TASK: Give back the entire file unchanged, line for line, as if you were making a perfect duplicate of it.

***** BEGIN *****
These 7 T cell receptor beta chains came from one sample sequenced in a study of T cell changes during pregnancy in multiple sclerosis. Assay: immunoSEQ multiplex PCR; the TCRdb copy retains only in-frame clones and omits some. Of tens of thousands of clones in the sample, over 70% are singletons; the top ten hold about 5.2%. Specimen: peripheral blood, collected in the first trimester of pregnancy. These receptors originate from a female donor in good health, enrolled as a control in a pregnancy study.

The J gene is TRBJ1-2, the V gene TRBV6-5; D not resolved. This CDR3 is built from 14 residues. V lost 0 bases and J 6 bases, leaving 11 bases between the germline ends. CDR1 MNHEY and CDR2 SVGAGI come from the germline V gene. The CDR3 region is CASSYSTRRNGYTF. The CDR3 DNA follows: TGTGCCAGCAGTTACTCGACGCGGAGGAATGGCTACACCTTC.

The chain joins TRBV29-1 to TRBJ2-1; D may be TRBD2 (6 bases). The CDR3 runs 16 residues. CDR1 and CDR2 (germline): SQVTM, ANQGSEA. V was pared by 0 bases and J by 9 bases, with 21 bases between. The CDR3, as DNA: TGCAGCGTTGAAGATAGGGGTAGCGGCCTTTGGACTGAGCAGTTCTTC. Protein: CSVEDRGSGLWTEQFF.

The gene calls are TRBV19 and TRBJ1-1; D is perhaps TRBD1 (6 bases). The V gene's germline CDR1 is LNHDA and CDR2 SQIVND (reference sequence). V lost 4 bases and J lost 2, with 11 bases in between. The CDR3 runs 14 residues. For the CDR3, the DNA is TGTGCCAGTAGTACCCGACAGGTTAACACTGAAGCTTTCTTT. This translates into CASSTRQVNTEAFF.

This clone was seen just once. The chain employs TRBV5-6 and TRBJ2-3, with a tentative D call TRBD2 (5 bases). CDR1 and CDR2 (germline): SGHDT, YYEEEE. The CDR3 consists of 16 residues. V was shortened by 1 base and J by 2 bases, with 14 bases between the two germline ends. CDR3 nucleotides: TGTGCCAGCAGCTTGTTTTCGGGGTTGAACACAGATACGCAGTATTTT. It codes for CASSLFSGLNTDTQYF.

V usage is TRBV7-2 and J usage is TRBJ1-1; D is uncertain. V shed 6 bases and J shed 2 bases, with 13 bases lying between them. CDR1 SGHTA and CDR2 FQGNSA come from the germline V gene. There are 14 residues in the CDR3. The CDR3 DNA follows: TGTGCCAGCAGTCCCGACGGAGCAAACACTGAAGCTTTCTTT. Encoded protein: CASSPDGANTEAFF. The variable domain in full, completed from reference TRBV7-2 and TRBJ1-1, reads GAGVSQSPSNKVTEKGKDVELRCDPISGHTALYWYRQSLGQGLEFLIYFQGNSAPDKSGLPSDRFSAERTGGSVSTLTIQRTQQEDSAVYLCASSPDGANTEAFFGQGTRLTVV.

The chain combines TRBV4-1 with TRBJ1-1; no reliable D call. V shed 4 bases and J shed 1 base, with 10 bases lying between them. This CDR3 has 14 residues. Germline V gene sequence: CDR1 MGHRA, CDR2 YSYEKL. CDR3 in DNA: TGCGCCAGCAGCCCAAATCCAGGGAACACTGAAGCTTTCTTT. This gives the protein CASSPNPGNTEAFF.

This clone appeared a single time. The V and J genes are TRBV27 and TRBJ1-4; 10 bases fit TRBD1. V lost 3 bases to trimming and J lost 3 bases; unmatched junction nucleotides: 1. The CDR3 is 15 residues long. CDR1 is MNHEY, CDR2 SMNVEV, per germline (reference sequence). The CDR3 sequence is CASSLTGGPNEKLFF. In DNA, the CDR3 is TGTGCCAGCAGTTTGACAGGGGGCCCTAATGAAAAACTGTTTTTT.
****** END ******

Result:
These 7 T cell receptor beta chains came from one sample sequenced in a study of T cell changes during pregnancy in multiple sclerosis. Assay: immunoSEQ multiplex PCR; the TCRdb copy retains only in-frame clones and omits some. Of tens of thousands of clones in the sample, over 70% are singletons; the top ten hold about 5.2%. Specimen: peripheral blood, collected in the first trimester of pregnancy. These receptors originate from a female donor in good health, enrolled as a control in a pregnancy study.

The J gene is TRBJ1-2, the V gene TRBV6-5; D not resolved. This CDR3 is built from 14 residues. V lost 0 bases and J 6 bases, leaving 11 bases between the germline ends. CDR1 MNHEY and CDR2 SVGAGI come from the germline V gene. The CDR3 region is CASSYSTRRNGYTF. The CDR3 DNA follows: TGTGCCAGCAGTTACTCGACGCGGAGGAATGGCTACACCTTC.

The chain joins TRBV29-1 to TRBJ2-1; D may be TRBD2 (6 bases). The CDR3 runs 16 residues. CDR1 and CDR2 (germline): SQVTM, ANQGSEA. V was pared by 0 bases and J by 9 bases, with 21 bases between. The CDR3, as DNA: TGCAGCGTTGAAGATAGGGGTAGCGGCCTTTGGACTGAGCAGTTCTTC. Protein: CSVEDRGSGLWTEQFF.

The gene calls are TRBV19 and TRBJ1-1; D is perhaps TRBD1 (6 bases). The V gene's germline CDR1 is LNHDA and CDR2 SQIVND (reference sequence). V lost 4 bases and J lost 2, with 11 bases in between. The CDR3 runs 14 residues. For the CDR3, the DNA is TGTGCCAGTAGTACCCGACAGGTTAACACTGAAGCTTTCTTT. This translates into CASSTRQVNTEAFF.

This clone was seen just once. The chain employs TRBV5-6 and TRBJ2-3, with a tentative D call TRBD2 (5 bases). CDR1 and CDR2 (germline): SGHDT, YYEEEE. The CDR3 consists of 16 residues. V was shortened by 1 base and J by 2 bases, with 14 bases between the two germline ends. CDR3 nucleotides: TGTGCCAGCAGCTTGTTTTCGGGGTTGAACACAGATACGCAGTATTTT. It codes for CASSLFSGLNTDTQYF.

V usage is TRBV7-2 and J usage is TRBJ1-1; D is uncertain. V shed 6 bases and J shed 2 bases, with 13 bases lying between them. CDR1 SGHTA and CDR2 FQGNSA come from the germline V gene. There are 14 residues in the CDR3. The CDR3 DNA follows: TGTGCCAGCAGTCCCGACGGAGCAAACACTGAAGCTTTCTTT. Encoded protein: CASSPDGANTEAFF. The variable domain in full, completed from reference TRBV7-2 and TRBJ1-1, reads GAGVSQSPSNKVTEKGKDVELRCDPISGHTALYWYRQSLGQGLEFLIYFQGNSAPDKSGLPSDRFSAERTGGSVSTLTIQRTQQEDSAVYLCASSPDGANTEAFFGQGTRLTVV.

The chain combines TRBV4-1 with TRBJ1-1; no reliable D call. V shed 4 bases and J shed 1 base, with 10 bases lying between them. This CDR3 has 14 residues. Germline V gene sequence: CDR1 MGHRA, CDR2 YSYEKL. CDR3 in DNA: TGCGCCAGCAGCCCAAATCCAGGGAACACTGAAGCTTTCTTT. This gives the protein CASSPNPGNTEAFF.

This clone appeared a single time. The V and J genes are TRBV27 and TRBJ1-4; 10 bases fit TRBD1. V lost 3 bases to trimming and J lost 3 bases; unmatched junction nucleotides: 1. The CDR3 is 15 residues long. CDR1 is MNHEY, CDR2 SMNVEV, per germline (reference sequence). The CDR3 sequence is CASSLTGGPNEKLFF. In DNA, the CDR3 is TGTGCCAGCAGTTTGACAGGGGGCCCTAATGAAAAACTGTTTTTT.